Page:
Did you know you can donate a lot of items that can be reused after your wedding? Flowers can be donated and rearranged for hospitals, hospice facilities, and elderly communities to brighten people’s day. You can also allow your guests to take arrangements home, but whatever you do, don’t just toss all those flowers in the trash. Organic waste makes up the largest part of the waste stream. Decorations, dresses, favors, unwanted gifts that weren’t on your carefully curated registry, and wedding prep supplies can all be donated to prevent waste and allow someone else a chance to celebrate on a budget.
Sure, most of us love the excitement of getting and unwrapping gifts! But, before you get giddy with the registry scanner, consider requesting funds for your honeymoon instead. Cash is always a good way to go, but if you’d like to suggest your guests contribute to a fund that will help you pay for fun activities, there are several honeymoon registry sites. The highlight of your honeymoon could be that your loved ones help pay for it! Who needs another toaster that will eventually break and end up in the trash anyway? Plus, imagine all that shredded foil, glittery paper and ribbons—you can’t recycle that stuff!
If you’re into environmentalism, these tips are a great way to bring awareness to your guests and prevent waste. And they’re all great suggestions for saving money, too!Posted on In the Loop by TC Clark on Jun 27, 2019
It’s summertime, the kids are out of school, and families are packing up and heading to the ballpark for a baseball game.
When you get to the game, it’s pretty much eating time. Sure, watching batters hit and pitchers pitch may be fun, but, come on, the little ones love going because they’re eating a hot dog, ice cream, or cotton candy. Heck, it’s tempting to get even more food during the seventh-inning stretch while hearing “Take Me Out to the Ball Game”, including this beauty from the lyrics: “Buy me some peanuts and Cracker Jack.”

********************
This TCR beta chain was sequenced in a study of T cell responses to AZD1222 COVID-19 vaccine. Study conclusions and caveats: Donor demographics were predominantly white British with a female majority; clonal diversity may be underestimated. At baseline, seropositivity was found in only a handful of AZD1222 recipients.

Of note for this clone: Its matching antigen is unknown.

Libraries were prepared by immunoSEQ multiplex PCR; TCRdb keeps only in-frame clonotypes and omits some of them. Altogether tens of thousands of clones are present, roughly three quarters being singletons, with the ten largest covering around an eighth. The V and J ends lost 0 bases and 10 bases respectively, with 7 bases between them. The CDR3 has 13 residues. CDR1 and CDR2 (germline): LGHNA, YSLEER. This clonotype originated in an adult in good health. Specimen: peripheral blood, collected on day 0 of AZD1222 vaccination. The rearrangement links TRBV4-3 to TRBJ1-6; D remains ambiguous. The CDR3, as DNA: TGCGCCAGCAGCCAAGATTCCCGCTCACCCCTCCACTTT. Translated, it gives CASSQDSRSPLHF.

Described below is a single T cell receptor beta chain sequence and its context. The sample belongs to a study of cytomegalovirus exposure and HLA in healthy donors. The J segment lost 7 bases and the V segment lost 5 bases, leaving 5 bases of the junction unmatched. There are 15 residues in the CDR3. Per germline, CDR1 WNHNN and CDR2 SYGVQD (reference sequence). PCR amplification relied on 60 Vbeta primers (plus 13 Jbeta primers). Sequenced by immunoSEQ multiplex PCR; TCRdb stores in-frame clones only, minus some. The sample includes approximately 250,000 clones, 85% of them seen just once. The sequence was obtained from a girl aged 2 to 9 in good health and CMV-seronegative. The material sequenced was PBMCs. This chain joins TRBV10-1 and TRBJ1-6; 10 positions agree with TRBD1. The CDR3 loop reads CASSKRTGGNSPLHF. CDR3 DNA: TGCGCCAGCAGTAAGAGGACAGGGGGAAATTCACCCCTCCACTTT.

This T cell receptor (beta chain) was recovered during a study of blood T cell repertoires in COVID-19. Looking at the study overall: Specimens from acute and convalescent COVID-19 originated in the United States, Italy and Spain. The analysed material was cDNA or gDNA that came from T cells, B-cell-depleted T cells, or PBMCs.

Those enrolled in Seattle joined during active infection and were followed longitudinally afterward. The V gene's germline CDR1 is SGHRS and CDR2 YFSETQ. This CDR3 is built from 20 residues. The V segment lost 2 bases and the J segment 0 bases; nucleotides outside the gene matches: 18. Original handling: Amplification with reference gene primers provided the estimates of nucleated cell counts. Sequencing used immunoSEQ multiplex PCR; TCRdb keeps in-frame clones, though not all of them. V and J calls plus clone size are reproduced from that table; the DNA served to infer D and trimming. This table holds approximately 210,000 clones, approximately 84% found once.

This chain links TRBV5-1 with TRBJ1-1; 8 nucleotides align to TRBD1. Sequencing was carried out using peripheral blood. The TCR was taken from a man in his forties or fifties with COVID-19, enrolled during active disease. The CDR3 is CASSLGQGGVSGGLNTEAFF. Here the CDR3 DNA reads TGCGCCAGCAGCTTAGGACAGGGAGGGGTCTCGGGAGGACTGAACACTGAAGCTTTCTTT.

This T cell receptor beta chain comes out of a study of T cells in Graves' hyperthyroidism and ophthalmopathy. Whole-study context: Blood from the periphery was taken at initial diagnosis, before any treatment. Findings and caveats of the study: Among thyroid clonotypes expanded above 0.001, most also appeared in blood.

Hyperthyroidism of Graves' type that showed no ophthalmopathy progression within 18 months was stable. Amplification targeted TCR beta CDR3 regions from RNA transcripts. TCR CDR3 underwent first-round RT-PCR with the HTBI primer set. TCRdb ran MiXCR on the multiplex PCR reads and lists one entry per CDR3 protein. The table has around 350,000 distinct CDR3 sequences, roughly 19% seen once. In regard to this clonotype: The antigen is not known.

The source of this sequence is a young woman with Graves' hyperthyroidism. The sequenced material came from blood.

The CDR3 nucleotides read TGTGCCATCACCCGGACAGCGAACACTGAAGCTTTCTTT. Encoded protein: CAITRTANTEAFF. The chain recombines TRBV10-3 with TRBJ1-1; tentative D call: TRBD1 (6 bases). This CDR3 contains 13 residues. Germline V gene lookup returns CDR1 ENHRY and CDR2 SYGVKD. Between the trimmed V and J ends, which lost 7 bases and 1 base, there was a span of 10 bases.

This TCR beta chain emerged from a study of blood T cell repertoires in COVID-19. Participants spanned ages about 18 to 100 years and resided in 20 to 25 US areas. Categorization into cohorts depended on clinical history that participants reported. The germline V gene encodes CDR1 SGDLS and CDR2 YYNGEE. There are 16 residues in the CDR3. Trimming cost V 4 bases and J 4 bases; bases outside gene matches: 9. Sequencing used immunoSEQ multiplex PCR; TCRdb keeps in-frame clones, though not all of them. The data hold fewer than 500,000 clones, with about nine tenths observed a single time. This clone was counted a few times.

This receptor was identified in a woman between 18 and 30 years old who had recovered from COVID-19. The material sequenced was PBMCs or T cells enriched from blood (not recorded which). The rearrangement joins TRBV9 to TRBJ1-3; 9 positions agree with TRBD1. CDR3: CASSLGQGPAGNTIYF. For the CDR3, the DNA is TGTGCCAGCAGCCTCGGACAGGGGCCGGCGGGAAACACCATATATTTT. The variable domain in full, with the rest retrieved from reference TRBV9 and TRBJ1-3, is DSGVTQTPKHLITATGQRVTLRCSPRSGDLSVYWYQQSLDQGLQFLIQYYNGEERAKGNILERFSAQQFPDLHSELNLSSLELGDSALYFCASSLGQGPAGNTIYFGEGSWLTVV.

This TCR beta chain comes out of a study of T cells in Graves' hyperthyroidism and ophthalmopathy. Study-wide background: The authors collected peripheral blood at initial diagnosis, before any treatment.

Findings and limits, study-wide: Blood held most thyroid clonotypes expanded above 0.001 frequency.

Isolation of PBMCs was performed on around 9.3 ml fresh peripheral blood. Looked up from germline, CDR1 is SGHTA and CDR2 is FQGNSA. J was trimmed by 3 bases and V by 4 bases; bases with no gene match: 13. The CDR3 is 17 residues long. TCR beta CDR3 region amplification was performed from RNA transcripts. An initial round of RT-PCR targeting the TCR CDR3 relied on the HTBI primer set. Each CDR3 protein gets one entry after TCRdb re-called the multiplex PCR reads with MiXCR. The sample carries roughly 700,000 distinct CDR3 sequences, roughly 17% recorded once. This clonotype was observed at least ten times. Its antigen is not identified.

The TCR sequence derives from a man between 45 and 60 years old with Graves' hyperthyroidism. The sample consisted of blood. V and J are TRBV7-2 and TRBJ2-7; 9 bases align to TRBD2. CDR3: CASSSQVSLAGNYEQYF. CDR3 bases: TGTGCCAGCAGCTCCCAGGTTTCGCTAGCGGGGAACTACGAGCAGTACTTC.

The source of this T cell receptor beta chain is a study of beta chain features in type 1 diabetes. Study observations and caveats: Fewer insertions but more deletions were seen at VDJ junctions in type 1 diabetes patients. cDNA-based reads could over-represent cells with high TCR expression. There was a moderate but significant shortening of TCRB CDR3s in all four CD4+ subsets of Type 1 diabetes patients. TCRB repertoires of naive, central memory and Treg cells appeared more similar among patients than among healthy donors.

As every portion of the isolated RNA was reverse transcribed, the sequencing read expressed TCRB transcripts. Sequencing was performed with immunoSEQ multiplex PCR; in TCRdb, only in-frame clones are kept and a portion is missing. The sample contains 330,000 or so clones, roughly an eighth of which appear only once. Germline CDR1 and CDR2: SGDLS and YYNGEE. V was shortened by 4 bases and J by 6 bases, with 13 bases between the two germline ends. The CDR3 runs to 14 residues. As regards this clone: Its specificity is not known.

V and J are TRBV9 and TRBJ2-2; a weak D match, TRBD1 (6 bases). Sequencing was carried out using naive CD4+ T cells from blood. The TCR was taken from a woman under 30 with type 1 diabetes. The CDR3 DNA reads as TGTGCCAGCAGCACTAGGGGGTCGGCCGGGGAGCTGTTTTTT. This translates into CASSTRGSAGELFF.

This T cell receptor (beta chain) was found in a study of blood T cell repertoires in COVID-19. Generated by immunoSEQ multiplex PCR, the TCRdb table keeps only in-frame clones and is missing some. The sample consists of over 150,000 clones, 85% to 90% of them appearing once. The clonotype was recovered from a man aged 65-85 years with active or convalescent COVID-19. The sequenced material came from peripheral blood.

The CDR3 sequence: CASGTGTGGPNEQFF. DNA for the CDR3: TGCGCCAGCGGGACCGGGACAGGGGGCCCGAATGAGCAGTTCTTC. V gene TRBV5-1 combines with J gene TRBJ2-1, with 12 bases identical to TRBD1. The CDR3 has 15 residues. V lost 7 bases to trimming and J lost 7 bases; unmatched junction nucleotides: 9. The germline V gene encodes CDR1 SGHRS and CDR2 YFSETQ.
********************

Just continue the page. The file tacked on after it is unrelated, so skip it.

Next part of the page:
But, recently, after watching a game with the family, I noticed something: trash underneath the seats—a lot of it.
So, how much garbage is generated during a baseball game? Obviously, it depends on how many fans attend. But in 2010, the Los Angeles Daily News reported that 3.11 tons of trash were produced during a home game at Dodger Stadium. That’s quite a bit going to the landfill.
Some major league and minor league teams are trying to change that. Those teams have created environmentally focused programs to promote recycling and composting, as well as overall sustainability. As part of the San Francisco Giants’ “Green Initiative,” the organization recycles or composts items like cans, bottles, plastic cups, cardboard, paper, wood pallets, electronic components, light bulbs, batteries, cooking grease, food waste, and grass clippings. The Giants claim 95.08 percent of the waste at their ballpark in 2016 was diverted from the landfill through their recycling and composting program.
The San Diego Padres also have a recycling and waste diversion program. They have been promoting digital ticketing instead of paper tickets to fans while serving ballpark food with service trays and packaging made of recycled materials and biodegradable materials. Plastic drinking straws have also been replaced with paper straws.
These programs only work if fans are conscientious about it. In other words, don’t just throw trash underneath the seats, but make an effort to find a garbage, recycling, or compost bin and dump it there. You can even collect your peanut shells and compost them yourself. (Here’s a recent blog about how to start composting.)
We can all have fun watching the game, eating Cracker Jack and being mindful of our environment at the same time. That’s a home run in my scorebook.Posted on In the Loop by Syd Fong on Jun 20, 2019